FCC chairman Ajit Pai is introducing a proposal intended to reverse the Obama-era reclassification of broadband as a utility under Title II of the Telecommunications Act. If adopted, it will sweep away the underpinning of the agency's net neutrality rules adopted in 2015.
Pai showcased his plan at an eagerly awaited speech on Wednesday at the Newseum in Washington, D.C.. Although the cable news networks were focused on President Donald Trump's tax-cut proposals being revealed at the same moment, those introducing Pai spoke of how his new approach to light regulation would have sweeping and lasting impact. One speaker even went so far as to suggest it would have an even greater legacy than the president's changes to the makeup of the U.S. Supreme Court.
"The internet is the greatest free-market success story in history," said Pai, crediting former President Bill Clinton and a Republican Congress in the 1990s with deciding that the web should operate unfettered by federal or state regulation. "But two years ago, the federal government's approach suddenly changed. The FCC, on a party-line vote, decided to impose a set of heavy-handed regulations upon the internet. It decided to slap an old regulatory framework called 'Title II' - originally designed in the 1930s for the Ma Bell telephone monopoly - upon thousands of internet service providers, big and small. It decided to put the federal government at the center of the internet."
At the time, the U.S. Court of Appeals for the District of Columbia had just put out a ruling that the FCC had exceeded its authority in issuing rules intended to require broadband providers like AT&T and Verizon to treat internet traffic equally. The appeals court held that anti-discrimination and anti-blocking measures couldn't stand if broadband providers were treated as information services, but didn't rule out allowing the FCC could do this under Title II. And so, the agency under the former leadership of Tom Wheeler did.
Pai didn't discuss this background. In his speech, he said the agency made the change and it had "nothing to do with the law or the facts."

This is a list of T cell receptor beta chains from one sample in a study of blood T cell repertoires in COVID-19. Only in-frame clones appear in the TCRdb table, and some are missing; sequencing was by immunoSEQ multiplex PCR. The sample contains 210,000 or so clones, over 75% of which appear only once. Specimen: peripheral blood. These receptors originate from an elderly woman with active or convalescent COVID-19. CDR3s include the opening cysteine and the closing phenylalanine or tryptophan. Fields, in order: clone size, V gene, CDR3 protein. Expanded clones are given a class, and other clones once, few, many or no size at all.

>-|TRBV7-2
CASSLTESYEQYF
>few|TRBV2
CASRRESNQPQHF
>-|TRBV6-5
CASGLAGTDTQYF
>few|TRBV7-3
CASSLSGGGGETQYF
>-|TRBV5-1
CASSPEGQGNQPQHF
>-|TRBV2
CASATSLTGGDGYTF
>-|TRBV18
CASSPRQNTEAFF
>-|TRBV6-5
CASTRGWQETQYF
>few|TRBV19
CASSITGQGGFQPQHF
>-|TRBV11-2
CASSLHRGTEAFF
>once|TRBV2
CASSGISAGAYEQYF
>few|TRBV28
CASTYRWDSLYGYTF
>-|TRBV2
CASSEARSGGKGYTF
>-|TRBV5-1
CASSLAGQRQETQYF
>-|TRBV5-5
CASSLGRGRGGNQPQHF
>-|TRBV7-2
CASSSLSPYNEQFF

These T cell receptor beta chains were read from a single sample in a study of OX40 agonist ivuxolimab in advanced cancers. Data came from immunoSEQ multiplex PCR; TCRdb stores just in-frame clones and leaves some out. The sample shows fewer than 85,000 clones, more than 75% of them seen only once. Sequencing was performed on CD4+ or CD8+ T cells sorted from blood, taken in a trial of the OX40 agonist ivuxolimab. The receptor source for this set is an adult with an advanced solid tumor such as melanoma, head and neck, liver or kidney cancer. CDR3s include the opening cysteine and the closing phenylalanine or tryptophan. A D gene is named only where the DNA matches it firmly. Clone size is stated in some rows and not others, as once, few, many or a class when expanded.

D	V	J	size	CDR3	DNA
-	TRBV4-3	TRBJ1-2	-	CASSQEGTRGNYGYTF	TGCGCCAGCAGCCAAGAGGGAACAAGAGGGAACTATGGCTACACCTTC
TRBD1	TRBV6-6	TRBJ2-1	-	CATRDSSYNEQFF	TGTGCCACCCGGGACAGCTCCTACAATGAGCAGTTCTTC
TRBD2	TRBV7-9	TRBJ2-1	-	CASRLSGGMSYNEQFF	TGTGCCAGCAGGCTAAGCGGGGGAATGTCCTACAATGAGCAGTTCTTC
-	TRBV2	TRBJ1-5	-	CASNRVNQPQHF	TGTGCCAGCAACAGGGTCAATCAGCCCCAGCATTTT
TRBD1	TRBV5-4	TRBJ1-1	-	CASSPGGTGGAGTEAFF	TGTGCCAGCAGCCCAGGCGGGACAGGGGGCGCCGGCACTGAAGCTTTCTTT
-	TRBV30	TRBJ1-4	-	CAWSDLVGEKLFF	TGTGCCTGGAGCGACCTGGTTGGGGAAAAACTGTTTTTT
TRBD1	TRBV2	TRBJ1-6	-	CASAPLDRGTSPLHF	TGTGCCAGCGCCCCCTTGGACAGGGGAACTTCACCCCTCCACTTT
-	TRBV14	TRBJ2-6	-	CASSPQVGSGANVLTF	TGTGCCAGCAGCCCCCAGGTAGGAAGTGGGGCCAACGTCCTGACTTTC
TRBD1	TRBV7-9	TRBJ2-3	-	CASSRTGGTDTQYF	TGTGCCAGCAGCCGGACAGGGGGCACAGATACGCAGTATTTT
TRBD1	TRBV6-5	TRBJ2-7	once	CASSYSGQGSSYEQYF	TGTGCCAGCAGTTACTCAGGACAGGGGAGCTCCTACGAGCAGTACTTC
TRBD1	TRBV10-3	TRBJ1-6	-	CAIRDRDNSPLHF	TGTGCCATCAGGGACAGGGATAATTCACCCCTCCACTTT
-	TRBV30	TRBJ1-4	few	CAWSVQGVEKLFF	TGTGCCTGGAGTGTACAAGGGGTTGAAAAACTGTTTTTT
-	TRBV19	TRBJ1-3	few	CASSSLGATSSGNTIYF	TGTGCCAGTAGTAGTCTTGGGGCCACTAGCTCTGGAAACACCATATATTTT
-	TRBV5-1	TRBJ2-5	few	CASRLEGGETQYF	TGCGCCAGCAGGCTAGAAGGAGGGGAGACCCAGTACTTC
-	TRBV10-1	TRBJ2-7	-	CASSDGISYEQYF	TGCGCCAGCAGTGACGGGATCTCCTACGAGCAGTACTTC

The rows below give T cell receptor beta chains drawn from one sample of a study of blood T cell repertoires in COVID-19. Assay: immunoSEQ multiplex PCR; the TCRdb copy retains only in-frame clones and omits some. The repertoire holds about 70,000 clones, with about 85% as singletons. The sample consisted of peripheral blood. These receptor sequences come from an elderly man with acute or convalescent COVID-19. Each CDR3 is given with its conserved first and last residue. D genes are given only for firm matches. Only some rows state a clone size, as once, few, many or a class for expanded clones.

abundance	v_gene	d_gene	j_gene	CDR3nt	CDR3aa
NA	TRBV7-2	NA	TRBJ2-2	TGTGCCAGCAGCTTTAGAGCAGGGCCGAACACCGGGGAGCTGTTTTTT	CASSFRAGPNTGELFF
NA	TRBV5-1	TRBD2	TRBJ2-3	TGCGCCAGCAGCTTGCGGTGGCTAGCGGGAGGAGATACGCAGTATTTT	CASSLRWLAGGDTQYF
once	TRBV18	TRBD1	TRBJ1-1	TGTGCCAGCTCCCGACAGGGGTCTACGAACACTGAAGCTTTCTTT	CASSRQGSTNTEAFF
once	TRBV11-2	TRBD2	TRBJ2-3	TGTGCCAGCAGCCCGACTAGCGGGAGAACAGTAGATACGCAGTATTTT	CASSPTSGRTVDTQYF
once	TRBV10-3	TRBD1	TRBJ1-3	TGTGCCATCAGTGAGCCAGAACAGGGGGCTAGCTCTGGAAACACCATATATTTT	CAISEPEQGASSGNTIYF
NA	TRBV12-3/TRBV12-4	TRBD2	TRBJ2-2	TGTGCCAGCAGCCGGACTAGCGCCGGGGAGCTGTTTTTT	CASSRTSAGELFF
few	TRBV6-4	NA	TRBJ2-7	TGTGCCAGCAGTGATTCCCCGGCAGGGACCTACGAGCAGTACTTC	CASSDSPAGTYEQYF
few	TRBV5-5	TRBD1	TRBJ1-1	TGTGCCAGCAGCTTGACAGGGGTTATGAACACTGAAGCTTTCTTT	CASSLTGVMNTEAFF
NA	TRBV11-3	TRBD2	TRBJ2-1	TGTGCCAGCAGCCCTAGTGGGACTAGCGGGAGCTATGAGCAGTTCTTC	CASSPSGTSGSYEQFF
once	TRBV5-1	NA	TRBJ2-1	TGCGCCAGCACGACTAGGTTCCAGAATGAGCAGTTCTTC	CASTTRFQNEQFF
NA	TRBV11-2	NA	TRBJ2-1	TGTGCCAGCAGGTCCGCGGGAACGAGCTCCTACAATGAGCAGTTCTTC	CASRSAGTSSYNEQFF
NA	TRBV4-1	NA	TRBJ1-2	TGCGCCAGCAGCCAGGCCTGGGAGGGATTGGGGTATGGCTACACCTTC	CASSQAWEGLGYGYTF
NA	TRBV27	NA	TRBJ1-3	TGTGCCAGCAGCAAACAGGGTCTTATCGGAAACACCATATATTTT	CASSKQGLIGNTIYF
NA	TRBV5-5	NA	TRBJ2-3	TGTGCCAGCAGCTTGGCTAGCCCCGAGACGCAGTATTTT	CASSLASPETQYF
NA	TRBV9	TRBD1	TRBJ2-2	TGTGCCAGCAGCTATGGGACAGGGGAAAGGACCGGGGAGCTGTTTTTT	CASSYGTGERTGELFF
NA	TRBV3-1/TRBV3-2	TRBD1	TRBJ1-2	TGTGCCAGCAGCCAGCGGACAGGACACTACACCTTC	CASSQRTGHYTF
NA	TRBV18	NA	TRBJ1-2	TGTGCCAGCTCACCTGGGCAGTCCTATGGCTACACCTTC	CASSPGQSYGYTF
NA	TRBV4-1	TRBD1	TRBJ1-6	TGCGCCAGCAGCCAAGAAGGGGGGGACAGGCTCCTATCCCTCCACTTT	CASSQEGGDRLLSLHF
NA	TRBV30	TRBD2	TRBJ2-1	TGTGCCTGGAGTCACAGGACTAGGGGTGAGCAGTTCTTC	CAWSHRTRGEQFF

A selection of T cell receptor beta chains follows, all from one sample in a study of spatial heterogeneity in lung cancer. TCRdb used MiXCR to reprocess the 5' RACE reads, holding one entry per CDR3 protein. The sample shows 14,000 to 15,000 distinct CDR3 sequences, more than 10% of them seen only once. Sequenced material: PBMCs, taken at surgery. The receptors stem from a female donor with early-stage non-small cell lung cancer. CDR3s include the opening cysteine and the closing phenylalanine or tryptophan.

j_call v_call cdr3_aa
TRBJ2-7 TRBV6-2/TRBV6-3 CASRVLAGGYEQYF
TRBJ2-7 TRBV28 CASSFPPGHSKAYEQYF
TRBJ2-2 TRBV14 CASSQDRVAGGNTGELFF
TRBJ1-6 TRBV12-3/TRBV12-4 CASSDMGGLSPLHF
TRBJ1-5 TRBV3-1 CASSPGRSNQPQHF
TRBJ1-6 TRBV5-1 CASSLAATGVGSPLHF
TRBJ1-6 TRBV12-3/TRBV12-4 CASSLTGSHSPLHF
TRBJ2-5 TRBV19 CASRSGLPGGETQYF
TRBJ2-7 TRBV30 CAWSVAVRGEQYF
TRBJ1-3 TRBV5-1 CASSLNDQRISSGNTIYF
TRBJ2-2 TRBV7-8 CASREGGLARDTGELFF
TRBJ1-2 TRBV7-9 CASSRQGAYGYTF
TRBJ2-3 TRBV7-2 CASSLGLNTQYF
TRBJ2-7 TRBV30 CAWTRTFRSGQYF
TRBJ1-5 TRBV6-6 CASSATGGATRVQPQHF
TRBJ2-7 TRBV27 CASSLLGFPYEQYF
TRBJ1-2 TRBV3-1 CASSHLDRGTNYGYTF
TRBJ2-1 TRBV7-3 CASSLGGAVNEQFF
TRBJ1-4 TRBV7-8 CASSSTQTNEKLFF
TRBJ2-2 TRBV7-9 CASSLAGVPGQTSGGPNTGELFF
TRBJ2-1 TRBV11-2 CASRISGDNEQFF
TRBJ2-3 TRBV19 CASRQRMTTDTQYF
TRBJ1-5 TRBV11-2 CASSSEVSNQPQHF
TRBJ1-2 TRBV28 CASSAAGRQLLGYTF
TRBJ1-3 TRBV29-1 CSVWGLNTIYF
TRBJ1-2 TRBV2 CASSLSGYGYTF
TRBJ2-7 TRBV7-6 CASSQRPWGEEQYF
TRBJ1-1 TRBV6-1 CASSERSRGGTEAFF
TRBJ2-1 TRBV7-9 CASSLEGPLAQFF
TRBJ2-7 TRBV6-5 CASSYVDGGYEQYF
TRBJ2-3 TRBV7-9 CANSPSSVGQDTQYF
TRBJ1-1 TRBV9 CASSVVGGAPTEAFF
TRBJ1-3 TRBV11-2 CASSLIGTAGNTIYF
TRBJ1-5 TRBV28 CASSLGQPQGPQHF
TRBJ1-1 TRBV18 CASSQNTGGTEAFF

"No, it was all about politics," continued Pai. "Days after a disappointing 2014 midterm election, and in order to energize a dispirited base, the White House released an extraordinary YouTube video instructing the FCC to implement Title II regulations. This was a transparent attempt to compromise the agency's independence. And it worked."
Pai recalled warnings that "the internet would suddenly devolve into a digital dystopia of fast lanes and slow lanes" - the common example given is Verizon potentially deciding to choke Netflix's traffic without payment - and added, "Strangely, the case for Title II was a fact-free zone. ... Did these fast lanes and slow lanes exist? No. The truth of the matter is that we decided to abandon successful policies solely because of hypothetical harms and hysterical prophecies of doom."
And so, with hype that a different approach would encourage investments in infrastructure and mean more jobs, the FCC chairman announced he was issuing a Notice of Proposed Rulemaking that would return the classification of broadband service from Title II to a Title I information service. This will set off a comment period. Pai says he hopes to vote on it at an agency meeting next month. That's scheduled for May 18, and what likely will ensue over the next few weeks will be a fervent period where telecommunication companies stand in support and some digital giants attempt to rally efforts to "save net neutrality."
Comcast has already issued its applause of the move.
In a statement, Comcast CEO Brian Roberts said, "We fully support reversal of Title II classification, a 1930s statute that is outdated and harms consumers by creating a cloud over broadband investment decisions and innovation. Chairman Pai's proposed reversal of Title II does not mean there will be no open internet protections, but rather creates an environment where we can have a fresh constructive dialogue."
On the other side, INCOMPAS - a tech trade group whose membership includes Amazon, Facebook, Netflix and Twitter - issued its own call to arms.
"Any effort to weaken open internet protections must be rejected as it could toss the streaming and internet economy back into chaos, taking consumers back to a time when ISPs like Comcast throttled Netflix and consumers had to buffer their way through a binge," said CEO Chip Pickering. "We believe the risks of FCC action far outweigh any reward."
In making the announcement, Pai spoke how he elected not to reverse Title II immediately via a declaratory ruling. He also promised to be transparent by detailing the full rule before it gets adopted. Additionally, Pai has previously expressed support for net neutrality principles like ISPs not being able to block or throttle traffic, and during his speech on Wednesday he said the FCC would be seeking comment on how to approach "so-called bright-line rules adopted in 2015."
Said Pickering, "Thankfully, Chairman Pai will conduct a public comment period, and we are willing to work with all stakeholders to achieve and maintain objectives that protect a free and open internet. But INCOMPAS will fight and oppose any effort to harm Americans' abilities to access the content of their choice and weaken the most successful economic and free expression policy in American history."